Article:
From afar it might look like a pathway of white pebbles snaking its way through the cosmopolitan capital of Lebanon, but it’s actually just a landfill overflowing with stinking garbage bags. Nicknamed ‘river of garbage’, this urban monstrosity stretches hundreds of meters through the Jdeideh municipality in the city’s suburbs.
The problem apparently began in July last year, when authorities closed down the main landfill site that collected the city’s garbage. Since they did not provide an alternate garbage dumping site, rising mounds of garbage started appearing on the streets of Beirut. In Jdeideh, a makeshift dumpyard was created four months ago near a few residential buildings, where people tossed all their garbage. It has grown in size since then, resulting in the unsightly ‘trash river’ that now stands testament to the city’s garbage crisis and the nation’s dysfunctional politics. “This used to be such a beautiful place, but look at it now. We can’t even walk by it,” one local told reporters, in February.
Although it’s a blemish on the otherwise beautiful city landscape, locals are more worried about the serious health and pollution problems that the toxic trash river presents. They fear that rains might be flushing toxins into the water system, and that, as summer approaches and temperatures begin to rise, air pollution and diseases will pose a serious threat to the local population. Public health officials and experts from the American University of Beirut have found a significant rise in levels of airborne toxins and they’re particularly worried about the spike in carcinogens.
When a British company was brought in to find a way to export the trash to Russia, everyone breathed a sigh of relief, thinking the city’s trash problem will be resolved. But the company failed to submit paperwork showing that Russia would accept the garbage, within an agreed deadline, so the deal fell through. According to Mona Kalot, spokeswoman for Lebanon’s Council for Development and Reconstruction (CDR), there is no backup plan. “We don’t have a solution, but they’re working on something else,” she told CNN, a month ago. “I don’t think it will be transferring (the trash) outside Lebanon.”
Fed up with the garbage crisis that is rocking the nation, residents have taken to protesting on the streets, throwing eggs and even using a huge catapult to fling trash bags at the prime minister’s office. Some protests have turned so violent that the government has had to resort to using tear gas, water cannons, and arresting demonstrators. On one occasion, the army had to be brought in to control a crowd.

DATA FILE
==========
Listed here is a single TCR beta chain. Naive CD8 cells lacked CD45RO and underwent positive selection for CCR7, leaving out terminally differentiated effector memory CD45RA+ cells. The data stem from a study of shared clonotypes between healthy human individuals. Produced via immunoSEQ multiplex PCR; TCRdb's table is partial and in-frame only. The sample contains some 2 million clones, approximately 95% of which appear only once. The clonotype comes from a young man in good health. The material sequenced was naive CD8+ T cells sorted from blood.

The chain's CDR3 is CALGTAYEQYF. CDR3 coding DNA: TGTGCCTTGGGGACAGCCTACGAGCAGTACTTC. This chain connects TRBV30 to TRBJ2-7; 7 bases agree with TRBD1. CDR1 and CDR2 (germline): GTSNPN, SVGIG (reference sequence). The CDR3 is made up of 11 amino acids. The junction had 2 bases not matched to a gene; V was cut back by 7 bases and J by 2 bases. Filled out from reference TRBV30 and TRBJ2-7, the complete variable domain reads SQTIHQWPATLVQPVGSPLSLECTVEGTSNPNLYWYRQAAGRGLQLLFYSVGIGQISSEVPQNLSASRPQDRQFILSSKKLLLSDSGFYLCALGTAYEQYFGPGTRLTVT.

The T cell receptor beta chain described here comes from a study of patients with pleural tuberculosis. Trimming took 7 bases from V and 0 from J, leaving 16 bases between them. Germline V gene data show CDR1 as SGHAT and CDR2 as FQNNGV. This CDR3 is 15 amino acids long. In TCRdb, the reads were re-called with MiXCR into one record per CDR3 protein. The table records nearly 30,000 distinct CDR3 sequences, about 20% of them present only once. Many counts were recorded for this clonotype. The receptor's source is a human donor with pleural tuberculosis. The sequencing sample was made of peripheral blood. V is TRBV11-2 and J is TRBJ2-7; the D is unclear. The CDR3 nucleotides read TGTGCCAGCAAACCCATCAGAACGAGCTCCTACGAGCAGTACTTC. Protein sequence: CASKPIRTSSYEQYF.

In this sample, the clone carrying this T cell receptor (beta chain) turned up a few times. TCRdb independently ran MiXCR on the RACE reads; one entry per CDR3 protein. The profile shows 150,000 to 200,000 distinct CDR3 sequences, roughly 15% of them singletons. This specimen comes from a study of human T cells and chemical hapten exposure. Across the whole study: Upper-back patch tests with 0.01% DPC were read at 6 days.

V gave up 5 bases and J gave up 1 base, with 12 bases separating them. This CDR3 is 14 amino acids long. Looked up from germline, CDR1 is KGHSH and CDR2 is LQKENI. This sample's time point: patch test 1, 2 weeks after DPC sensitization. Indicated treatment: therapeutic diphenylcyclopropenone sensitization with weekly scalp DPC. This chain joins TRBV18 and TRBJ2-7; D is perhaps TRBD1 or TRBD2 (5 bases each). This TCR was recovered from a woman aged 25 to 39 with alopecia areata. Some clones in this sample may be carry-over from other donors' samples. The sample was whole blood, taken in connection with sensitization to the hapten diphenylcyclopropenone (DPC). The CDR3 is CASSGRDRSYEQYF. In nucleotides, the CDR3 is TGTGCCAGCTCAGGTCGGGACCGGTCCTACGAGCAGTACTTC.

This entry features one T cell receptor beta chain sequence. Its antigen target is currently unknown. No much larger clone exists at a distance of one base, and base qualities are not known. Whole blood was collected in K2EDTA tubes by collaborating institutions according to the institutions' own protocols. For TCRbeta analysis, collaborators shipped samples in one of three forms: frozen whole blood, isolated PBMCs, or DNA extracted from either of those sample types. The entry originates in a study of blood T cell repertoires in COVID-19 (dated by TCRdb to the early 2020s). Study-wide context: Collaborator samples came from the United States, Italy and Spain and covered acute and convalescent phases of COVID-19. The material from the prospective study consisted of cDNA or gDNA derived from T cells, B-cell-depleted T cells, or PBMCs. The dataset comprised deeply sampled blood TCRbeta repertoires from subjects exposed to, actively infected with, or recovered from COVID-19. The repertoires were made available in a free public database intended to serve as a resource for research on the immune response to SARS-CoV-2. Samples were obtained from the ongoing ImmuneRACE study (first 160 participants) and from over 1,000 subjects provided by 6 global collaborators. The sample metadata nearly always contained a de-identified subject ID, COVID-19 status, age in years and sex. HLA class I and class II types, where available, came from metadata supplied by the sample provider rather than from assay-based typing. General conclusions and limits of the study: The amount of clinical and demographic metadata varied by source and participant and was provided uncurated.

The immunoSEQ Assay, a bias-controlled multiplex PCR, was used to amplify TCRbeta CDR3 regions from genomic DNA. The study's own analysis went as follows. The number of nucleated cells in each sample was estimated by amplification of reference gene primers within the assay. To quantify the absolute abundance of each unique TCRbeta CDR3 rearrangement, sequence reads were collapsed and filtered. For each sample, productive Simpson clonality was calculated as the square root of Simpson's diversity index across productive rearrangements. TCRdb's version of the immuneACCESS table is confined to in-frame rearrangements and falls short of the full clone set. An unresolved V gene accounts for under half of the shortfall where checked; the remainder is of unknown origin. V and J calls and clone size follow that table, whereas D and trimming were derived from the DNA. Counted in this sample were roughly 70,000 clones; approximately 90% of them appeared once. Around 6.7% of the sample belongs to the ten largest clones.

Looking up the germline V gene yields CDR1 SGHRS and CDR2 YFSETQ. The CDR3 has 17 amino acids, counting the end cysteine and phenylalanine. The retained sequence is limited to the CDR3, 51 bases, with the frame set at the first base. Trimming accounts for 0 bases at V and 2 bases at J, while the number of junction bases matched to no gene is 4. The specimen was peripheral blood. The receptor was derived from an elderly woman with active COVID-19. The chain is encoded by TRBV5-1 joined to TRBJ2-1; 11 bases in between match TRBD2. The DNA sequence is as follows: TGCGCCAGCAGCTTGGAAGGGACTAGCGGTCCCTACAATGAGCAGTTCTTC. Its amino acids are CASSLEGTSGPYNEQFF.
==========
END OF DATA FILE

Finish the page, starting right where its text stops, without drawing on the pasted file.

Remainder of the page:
Other citizens have chosen to use comedy, creating a parody of a promotional video shot using drones and released by Lebanon’s tourism ministry in February. While the original video shows off the nation’s picture perfect cities, snow-capped mountains, and pristine rivers, the parody, created by the You Stink movement is quite the opposite. It uses the same sound track of new-age music but sets it against extremely hideous piles of trash.
“We wanted to counter the lies of the ministry of tourism,” said activist Aly Sleem, speaking to The Guardian. “They are talking about a green Lebanon, and this is humiliating us as Lebanese. Trash covers forests, rivers, and lots of areas which are considered touristic.” The Lebanese tourism minister has threatened to sue the creators of the video, for using the ministry’s logo. “They only care about their logo,” Sleem lamented. “Not about the garbage.”
Under pressure from the local population and international environmental agencies, the Lebanese Government recently decided to reopen the Naameh landfill for two months, despite the fact that it infringes on the Barcelona Convention regarding the establishment of landfills along the Mediterranean coast. The decision infuriated the people living around Naameh, but there was nothing they could do about it, since the garbage trucks started arriving with a heavily armed escort, in order to prevent any attempts to stop them.
More than 8,000 tons of garbage has been collected so far in an effort to remove Beirut’s river of trash.
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